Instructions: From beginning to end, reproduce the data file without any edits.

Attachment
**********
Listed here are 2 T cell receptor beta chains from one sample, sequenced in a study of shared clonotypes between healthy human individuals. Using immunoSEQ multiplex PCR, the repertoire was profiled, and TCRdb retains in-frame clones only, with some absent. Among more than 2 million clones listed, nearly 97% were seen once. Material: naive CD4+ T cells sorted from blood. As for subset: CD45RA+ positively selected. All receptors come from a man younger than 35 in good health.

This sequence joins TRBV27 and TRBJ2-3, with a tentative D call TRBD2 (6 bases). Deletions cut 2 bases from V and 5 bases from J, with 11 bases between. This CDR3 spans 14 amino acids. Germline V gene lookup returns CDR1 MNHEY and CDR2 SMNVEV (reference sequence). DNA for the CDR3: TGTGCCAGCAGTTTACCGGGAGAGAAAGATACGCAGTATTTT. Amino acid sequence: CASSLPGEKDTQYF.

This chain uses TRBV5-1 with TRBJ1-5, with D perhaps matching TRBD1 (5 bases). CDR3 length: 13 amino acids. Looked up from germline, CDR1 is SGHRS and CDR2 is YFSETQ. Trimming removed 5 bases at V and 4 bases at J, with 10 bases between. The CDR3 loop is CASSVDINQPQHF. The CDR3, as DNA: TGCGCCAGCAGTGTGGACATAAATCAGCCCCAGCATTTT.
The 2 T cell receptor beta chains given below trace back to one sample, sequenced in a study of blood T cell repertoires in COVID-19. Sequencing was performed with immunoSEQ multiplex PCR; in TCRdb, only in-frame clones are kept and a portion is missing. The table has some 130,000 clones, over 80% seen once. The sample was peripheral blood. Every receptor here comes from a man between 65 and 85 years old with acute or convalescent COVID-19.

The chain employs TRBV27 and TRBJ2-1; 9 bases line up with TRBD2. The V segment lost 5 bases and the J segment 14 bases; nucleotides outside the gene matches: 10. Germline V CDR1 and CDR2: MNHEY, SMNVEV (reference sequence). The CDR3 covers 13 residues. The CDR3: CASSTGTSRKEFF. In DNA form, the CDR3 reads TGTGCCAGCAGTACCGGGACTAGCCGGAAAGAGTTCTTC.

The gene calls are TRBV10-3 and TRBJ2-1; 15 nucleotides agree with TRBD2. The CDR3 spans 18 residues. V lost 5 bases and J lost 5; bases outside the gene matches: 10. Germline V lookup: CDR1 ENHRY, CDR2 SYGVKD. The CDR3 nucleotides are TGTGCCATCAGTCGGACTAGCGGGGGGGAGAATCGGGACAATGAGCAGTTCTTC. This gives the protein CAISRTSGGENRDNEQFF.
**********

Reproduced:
Listed here are 2 T cell receptor beta chains from one sample, sequenced in a study of shared clonotypes between healthy human individuals. Using immunoSEQ multiplex PCR, the repertoire was profiled, and TCRdb retains in-frame clones only, with some absent. Among more than 2 million clones listed, nearly 97% were seen once. Material: naive CD4+ T cells sorted from blood. As for subset: CD45RA+ positively selected. All receptors come from a man younger than 35 in good health.

This sequence joins TRBV27 and TRBJ2-3, with a tentative D call TRBD2 (6 bases). Deletions cut 2 bases from V and 5 bases from J, with 11 bases between. This CDR3 spans 14 amino acids. Germline V gene lookup returns CDR1 MNHEY and CDR2 SMNVEV (reference sequence). DNA for the CDR3: TGTGCCAGCAGTTTACCGGGAGAGAAAGATACGCAGTATTTT. Amino acid sequence: CASSLPGEKDTQYF.

This chain uses TRBV5-1 with TRBJ1-5, with D perhaps matching TRBD1 (5 bases). CDR3 length: 13 amino acids. Looked up from germline, CDR1 is SGHRS and CDR2 is YFSETQ. Trimming removed 5 bases at V and 4 bases at J, with 10 bases between. The CDR3 loop is CASSVDINQPQHF. The CDR3, as DNA: TGCGCCAGCAGTGTGGACATAAATCAGCCCCAGCATTTT.
The 2 T cell receptor beta chains given below trace back to one sample, sequenced in a study of blood T cell repertoires in COVID-19. Sequencing was performed with immunoSEQ multiplex PCR; in TCRdb, only in-frame clones are kept and a portion is missing. The table has some 130,000 clones, over 80% seen once. The sample was peripheral blood. Every receptor here comes from a man between 65 and 85 years old with acute or convalescent COVID-19.

The chain employs TRBV27 and TRBJ2-1; 9 bases line up with TRBD2. The V segment lost 5 bases and the J segment 14 bases; nucleotides outside the gene matches: 10. Germline V CDR1 and CDR2: MNHEY, SMNVEV (reference sequence). The CDR3 covers 13 residues. The CDR3: CASSTGTSRKEFF. In DNA form, the CDR3 reads TGTGCCAGCAGTACCGGGACTAGCCGGAAAGAGTTCTTC.

The gene calls are TRBV10-3 and TRBJ2-1; 15 nucleotides agree with TRBD2. The CDR3 spans 18 residues. V lost 5 bases and J lost 5; bases outside the gene matches: 10. Germline V lookup: CDR1 ENHRY, CDR2 SYGVKD. The CDR3 nucleotides are TGTGCCATCAGTCGGACTAGCGGGGGGGAGAATCGGGACAATGAGCAGTTCTTC. This gives the protein CAISRTSGGENRDNEQFF.